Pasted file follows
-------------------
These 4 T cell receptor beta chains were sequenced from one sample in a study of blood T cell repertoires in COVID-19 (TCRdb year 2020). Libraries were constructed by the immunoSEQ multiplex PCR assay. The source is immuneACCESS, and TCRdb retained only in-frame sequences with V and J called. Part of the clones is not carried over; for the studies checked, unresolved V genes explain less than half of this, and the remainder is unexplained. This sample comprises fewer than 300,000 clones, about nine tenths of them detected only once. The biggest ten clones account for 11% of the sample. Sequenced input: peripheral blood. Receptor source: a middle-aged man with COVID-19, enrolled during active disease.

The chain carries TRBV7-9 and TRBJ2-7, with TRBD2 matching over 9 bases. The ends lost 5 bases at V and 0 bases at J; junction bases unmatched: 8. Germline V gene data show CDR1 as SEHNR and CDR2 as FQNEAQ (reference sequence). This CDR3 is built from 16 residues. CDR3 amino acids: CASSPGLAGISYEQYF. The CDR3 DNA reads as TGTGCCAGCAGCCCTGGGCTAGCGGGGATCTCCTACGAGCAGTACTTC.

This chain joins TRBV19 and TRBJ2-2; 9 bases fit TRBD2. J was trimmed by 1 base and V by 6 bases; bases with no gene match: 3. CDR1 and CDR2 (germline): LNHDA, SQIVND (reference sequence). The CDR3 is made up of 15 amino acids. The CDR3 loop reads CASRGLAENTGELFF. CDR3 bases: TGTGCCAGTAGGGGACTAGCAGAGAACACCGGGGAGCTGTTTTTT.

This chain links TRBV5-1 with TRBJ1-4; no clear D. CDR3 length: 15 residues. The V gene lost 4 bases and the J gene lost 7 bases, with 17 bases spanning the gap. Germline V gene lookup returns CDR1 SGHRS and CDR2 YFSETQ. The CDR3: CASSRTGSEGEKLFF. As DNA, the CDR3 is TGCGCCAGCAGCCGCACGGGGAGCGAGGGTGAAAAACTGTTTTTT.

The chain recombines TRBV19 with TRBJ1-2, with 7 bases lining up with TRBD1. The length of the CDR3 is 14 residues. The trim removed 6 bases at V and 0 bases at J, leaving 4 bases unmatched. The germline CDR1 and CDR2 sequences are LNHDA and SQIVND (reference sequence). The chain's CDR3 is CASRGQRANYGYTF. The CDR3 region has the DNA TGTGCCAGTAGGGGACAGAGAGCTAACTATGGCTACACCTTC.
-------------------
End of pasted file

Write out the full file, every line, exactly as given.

These 4 T cell receptor beta chains were sequenced from one sample in a study of blood T cell repertoires in COVID-19 (TCRdb year 2020). Libraries were constructed by the immunoSEQ multiplex PCR assay. The source is immuneACCESS, and TCRdb retained only in-frame sequences with V and J called. Part of the clones is not carried over; for the studies checked, unresolved V genes explain less than half of this, and the remainder is unexplained. This sample comprises fewer than 300,000 clones, about nine tenths of them detected only once. The biggest ten clones account for 11% of the sample. Sequenced input: peripheral blood. Receptor source: a middle-aged man with COVID-19, enrolled during active disease.

The chain carries TRBV7-9 and TRBJ2-7, with TRBD2 matching over 9 bases. The ends lost 5 bases at V and 0 bases at J; junction bases unmatched: 8. Germline V gene data show CDR1 as SEHNR and CDR2 as FQNEAQ (reference sequence). This CDR3 is built from 16 residues. CDR3 amino acids: CASSPGLAGISYEQYF. The CDR3 DNA reads as TGTGCCAGCAGCCCTGGGCTAGCGGGGATCTCCTACGAGCAGTACTTC.

This chain joins TRBV19 and TRBJ2-2; 9 bases fit TRBD2. J was trimmed by 1 base and V by 6 bases; bases with no gene match: 3. CDR1 and CDR2 (germline): LNHDA, SQIVND (reference sequence). The CDR3 is made up of 15 amino acids. The CDR3 loop reads CASRGLAENTGELFF. CDR3 bases: TGTGCCAGTAGGGGACTAGCAGAGAACACCGGGGAGCTGTTTTTT.

This chain links TRBV5-1 with TRBJ1-4; no clear D. CDR3 length: 15 residues. The V gene lost 4 bases and the J gene lost 7 bases, with 17 bases spanning the gap. Germline V gene lookup returns CDR1 SGHRS and CDR2 YFSETQ. The CDR3: CASSRTGSEGEKLFF. As DNA, the CDR3 is TGCGCCAGCAGCCGCACGGGGAGCGAGGGTGAAAAACTGTTTTTT.

The chain recombines TRBV19 with TRBJ1-2, with 7 bases lining up with TRBD1. The length of the CDR3 is 14 residues. The trim removed 6 bases at V and 0 bases at J, leaving 4 bases unmatched. The germline CDR1 and CDR2 sequences are LNHDA and SQIVND (reference sequence). The chain's CDR3 is CASRGQRANYGYTF. The CDR3 region has the DNA TGTGCCAGTAGGGGACAGAGAGCTAACTATGGCTACACCTTC.